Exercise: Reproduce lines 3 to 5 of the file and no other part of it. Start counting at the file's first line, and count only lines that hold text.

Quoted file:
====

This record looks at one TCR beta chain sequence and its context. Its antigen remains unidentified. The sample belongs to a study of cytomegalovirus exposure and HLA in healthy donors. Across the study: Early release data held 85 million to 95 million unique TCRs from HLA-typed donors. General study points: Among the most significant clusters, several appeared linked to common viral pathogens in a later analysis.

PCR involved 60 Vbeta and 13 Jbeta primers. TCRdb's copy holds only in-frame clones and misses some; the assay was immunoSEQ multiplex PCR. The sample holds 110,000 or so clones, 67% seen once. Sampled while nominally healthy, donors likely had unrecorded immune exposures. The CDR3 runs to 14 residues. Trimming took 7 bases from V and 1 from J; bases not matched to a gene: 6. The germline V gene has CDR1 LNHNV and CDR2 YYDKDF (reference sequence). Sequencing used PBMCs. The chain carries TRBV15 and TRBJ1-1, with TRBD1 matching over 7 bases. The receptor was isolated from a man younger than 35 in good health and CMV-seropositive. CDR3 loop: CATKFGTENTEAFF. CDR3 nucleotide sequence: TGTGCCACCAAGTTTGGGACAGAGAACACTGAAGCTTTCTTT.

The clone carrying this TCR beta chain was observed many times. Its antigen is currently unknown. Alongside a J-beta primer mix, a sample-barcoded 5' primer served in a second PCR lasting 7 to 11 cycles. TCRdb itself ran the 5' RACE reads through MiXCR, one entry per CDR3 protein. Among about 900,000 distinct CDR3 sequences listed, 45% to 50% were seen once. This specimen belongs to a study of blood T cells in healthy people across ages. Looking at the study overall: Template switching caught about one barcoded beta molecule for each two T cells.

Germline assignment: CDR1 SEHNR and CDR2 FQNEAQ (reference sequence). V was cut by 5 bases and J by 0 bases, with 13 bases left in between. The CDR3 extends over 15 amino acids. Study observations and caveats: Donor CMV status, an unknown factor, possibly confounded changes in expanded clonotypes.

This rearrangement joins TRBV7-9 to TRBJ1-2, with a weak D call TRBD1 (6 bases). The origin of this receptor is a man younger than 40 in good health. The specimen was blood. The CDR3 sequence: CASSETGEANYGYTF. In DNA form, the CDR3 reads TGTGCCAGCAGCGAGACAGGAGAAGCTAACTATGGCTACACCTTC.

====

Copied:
The clone carrying this TCR beta chain was observed many times. Its antigen is currently unknown. Alongside a J-beta primer mix, a sample-barcoded 5' primer served in a second PCR lasting 7 to 11 cycles. TCRdb itself ran the 5' RACE reads through MiXCR, one entry per CDR3 protein. Among about 900,000 distinct CDR3 sequences listed, 45% to 50% were seen once. This specimen belongs to a study of blood T cells in healthy people across ages. Looking at the study overall: Template switching caught about one barcoded beta molecule for each two T cells.

Germline assignment: CDR1 SEHNR and CDR2 FQNEAQ (reference sequence). V was cut by 5 bases and J by 0 bases, with 13 bases left in between. The CDR3 extends over 15 amino acids. Study observations and caveats: Donor CMV status, an unknown factor, possibly confounded changes in expanded clonotypes.

This rearrangement joins TRBV7-9 to TRBJ1-2, with a weak D call TRBD1 (6 bases). The origin of this receptor is a man younger than 40 in good health. The specimen was blood. The CDR3 sequence: CASSETGEANYGYTF. In DNA form, the CDR3 reads TGTGCCAGCAGCGAGACAGGAGAAGCTAACTATGGCTACACCTTC.